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Save Our Trees

November 3, 2019

I live in North Georgia, in metro Atlanta, the city that likes to call itself the City of Trees. All of Georgia is full of trees. Giant live oaks grow along the coast, spreading their branches wide and appearing to be alive as the branches move with the coastal breezes. They are the official state tree. Next come the long leaf and other tall, thin pines. Further north are the hardwoods, mostly oaks, poplars,  and maples. And there are the hollies and evergreens of different types. The large hardwoods provide cool shade and light breezes in the summer for relief from the sub-tropical hot, humid days that smother those who go outside. When you step outside even into the shade of a porch or a carport it is like being enveloped by a hot, moist blanket that surrounds you.  Then when you step out of the shade into the sun the rays penetrate your clothes and you feel intense heat. Quickly you step into the shade of a nearby oak and feel the relief, the coolness and a breeze bringing air you can breath. In North Georgia the breezes are always cool bringing relief even in the hottest parts of summer.

In the fall tree leaves change colors. They drop their dark green of summer and become gold and yellows mixed with oranges, reds and browns of different shades and hues. The red maples become a shimmering bright red in the bright  afternoon sun on crisp autumn days. Sugar maples become bright yellow gold against a blue sky.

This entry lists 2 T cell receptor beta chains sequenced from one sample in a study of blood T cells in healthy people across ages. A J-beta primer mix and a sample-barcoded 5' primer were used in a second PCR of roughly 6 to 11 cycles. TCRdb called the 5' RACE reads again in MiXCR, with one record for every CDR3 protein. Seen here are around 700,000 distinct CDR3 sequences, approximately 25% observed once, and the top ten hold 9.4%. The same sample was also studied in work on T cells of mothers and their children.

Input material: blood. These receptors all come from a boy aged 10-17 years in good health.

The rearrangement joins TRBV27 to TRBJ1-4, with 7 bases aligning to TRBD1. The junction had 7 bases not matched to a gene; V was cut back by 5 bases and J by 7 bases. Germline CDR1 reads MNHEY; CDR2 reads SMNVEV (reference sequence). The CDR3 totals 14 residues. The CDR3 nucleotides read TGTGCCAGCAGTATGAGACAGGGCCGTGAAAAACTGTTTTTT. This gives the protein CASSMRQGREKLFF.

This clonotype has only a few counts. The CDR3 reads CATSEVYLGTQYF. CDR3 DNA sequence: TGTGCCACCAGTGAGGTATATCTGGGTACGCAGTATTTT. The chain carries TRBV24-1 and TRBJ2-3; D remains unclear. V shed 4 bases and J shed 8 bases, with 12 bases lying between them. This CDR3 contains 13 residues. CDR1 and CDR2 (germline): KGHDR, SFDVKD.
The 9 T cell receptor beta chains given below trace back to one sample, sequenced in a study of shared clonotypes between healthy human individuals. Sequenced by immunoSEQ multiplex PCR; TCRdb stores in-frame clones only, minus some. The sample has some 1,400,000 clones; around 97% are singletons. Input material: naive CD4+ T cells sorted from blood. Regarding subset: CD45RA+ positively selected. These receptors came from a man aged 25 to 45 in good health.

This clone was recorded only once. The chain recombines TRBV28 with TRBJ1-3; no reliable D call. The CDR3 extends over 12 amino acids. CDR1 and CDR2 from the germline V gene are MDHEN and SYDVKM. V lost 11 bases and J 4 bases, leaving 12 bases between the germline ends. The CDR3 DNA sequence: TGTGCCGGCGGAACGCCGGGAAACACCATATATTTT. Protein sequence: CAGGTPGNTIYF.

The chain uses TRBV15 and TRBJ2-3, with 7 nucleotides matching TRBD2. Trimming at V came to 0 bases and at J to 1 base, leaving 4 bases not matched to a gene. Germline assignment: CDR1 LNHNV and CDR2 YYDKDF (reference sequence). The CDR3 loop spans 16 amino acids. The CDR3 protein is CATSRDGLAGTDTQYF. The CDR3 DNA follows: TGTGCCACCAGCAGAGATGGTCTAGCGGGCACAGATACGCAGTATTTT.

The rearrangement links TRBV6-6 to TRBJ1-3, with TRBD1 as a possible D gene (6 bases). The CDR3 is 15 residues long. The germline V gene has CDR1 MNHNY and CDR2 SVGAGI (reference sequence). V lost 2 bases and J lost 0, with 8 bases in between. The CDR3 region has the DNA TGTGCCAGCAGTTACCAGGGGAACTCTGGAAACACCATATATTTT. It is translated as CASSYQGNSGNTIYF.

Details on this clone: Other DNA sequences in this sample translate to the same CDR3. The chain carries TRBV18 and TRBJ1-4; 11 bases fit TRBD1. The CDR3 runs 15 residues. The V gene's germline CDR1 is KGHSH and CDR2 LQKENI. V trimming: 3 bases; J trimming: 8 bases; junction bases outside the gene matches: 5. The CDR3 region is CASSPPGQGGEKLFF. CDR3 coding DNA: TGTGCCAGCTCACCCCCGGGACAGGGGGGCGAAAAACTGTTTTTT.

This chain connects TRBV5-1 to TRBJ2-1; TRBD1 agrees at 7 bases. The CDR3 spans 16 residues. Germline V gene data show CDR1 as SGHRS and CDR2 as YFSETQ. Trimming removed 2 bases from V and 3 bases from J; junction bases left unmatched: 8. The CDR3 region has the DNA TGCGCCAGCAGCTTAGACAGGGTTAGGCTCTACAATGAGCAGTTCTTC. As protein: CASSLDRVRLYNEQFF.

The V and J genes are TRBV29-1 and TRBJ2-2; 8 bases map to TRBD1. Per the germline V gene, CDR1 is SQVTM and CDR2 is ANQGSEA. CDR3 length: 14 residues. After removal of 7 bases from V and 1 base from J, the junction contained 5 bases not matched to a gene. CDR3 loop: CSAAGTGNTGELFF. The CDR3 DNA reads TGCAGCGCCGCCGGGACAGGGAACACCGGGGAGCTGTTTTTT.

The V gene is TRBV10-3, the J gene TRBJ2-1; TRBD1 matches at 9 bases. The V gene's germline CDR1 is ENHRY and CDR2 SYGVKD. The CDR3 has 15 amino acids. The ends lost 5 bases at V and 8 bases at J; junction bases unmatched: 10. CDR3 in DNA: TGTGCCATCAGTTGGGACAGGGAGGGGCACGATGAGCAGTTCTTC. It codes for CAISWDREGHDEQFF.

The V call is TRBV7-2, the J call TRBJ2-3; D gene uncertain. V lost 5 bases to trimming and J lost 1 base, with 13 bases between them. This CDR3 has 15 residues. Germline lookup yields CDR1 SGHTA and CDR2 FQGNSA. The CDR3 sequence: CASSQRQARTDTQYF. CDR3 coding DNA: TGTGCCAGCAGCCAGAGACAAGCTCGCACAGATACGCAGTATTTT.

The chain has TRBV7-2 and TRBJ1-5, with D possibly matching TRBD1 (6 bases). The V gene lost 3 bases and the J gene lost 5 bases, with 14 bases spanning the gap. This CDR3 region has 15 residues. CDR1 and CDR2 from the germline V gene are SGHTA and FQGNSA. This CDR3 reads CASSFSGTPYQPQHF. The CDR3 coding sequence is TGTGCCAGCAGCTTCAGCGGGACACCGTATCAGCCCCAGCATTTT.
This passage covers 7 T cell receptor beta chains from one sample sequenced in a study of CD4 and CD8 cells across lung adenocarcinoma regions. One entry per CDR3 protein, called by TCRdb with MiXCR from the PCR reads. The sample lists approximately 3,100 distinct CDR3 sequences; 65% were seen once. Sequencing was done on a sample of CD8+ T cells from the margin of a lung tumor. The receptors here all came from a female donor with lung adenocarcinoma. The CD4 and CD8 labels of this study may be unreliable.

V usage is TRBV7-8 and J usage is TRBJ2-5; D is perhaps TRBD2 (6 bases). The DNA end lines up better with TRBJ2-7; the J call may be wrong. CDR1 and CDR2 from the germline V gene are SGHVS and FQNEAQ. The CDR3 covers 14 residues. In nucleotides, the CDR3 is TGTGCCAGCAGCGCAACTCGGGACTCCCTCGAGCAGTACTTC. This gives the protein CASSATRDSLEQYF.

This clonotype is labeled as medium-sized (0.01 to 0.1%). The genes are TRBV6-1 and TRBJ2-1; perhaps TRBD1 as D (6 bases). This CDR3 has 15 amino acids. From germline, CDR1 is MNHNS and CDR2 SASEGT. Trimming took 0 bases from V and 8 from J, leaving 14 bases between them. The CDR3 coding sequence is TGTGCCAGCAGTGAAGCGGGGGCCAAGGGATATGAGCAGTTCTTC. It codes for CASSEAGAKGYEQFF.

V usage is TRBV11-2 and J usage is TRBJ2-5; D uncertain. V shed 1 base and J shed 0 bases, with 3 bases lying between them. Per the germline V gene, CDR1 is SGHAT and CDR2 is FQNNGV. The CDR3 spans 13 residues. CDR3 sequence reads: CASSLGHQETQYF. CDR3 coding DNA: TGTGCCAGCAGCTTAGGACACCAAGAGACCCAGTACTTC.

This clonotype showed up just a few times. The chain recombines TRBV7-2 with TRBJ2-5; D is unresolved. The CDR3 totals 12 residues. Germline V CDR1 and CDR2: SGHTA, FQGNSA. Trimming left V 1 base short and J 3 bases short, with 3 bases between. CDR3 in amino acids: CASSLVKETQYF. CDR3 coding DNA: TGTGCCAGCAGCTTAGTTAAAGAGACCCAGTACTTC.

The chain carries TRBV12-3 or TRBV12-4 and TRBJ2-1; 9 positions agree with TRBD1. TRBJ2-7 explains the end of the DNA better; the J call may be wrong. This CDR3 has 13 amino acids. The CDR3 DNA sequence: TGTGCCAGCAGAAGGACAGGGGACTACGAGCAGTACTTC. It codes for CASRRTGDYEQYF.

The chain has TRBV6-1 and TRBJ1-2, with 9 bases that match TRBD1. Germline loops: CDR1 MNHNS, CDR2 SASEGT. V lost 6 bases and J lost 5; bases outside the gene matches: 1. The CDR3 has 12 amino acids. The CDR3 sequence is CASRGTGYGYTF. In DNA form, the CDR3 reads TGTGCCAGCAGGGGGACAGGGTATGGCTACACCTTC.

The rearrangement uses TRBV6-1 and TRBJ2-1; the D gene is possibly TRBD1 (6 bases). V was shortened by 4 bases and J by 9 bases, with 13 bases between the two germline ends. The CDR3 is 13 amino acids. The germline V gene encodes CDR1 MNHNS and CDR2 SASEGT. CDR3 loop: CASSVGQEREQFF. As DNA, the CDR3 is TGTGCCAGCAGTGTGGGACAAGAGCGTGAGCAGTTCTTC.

In the winter the pines are protection against the cold west wind, providing a wind break and shelter. I like to walk in the words in the winter, safe under the blanket of pine limbs swaying in the breeze overhead, walking in the calm below.

As spring comes the hardwoods put out their new leaves, a light and tender green that signifies new life.

Now trees are even more important to protect. They absorb and store carbon dioxide. We need to protect our existing trees and plant new trees. It is vital for our future.


From → Observation

One Comment
  1. We are losing too many trees….I think there should be a Federal law protecting anything over 15 feet…..I enjoy the woods as well… problem is my MoMo is the same color as a deer and it makes her a target for people that do not know the difference. Have a good Sunday…..chuq

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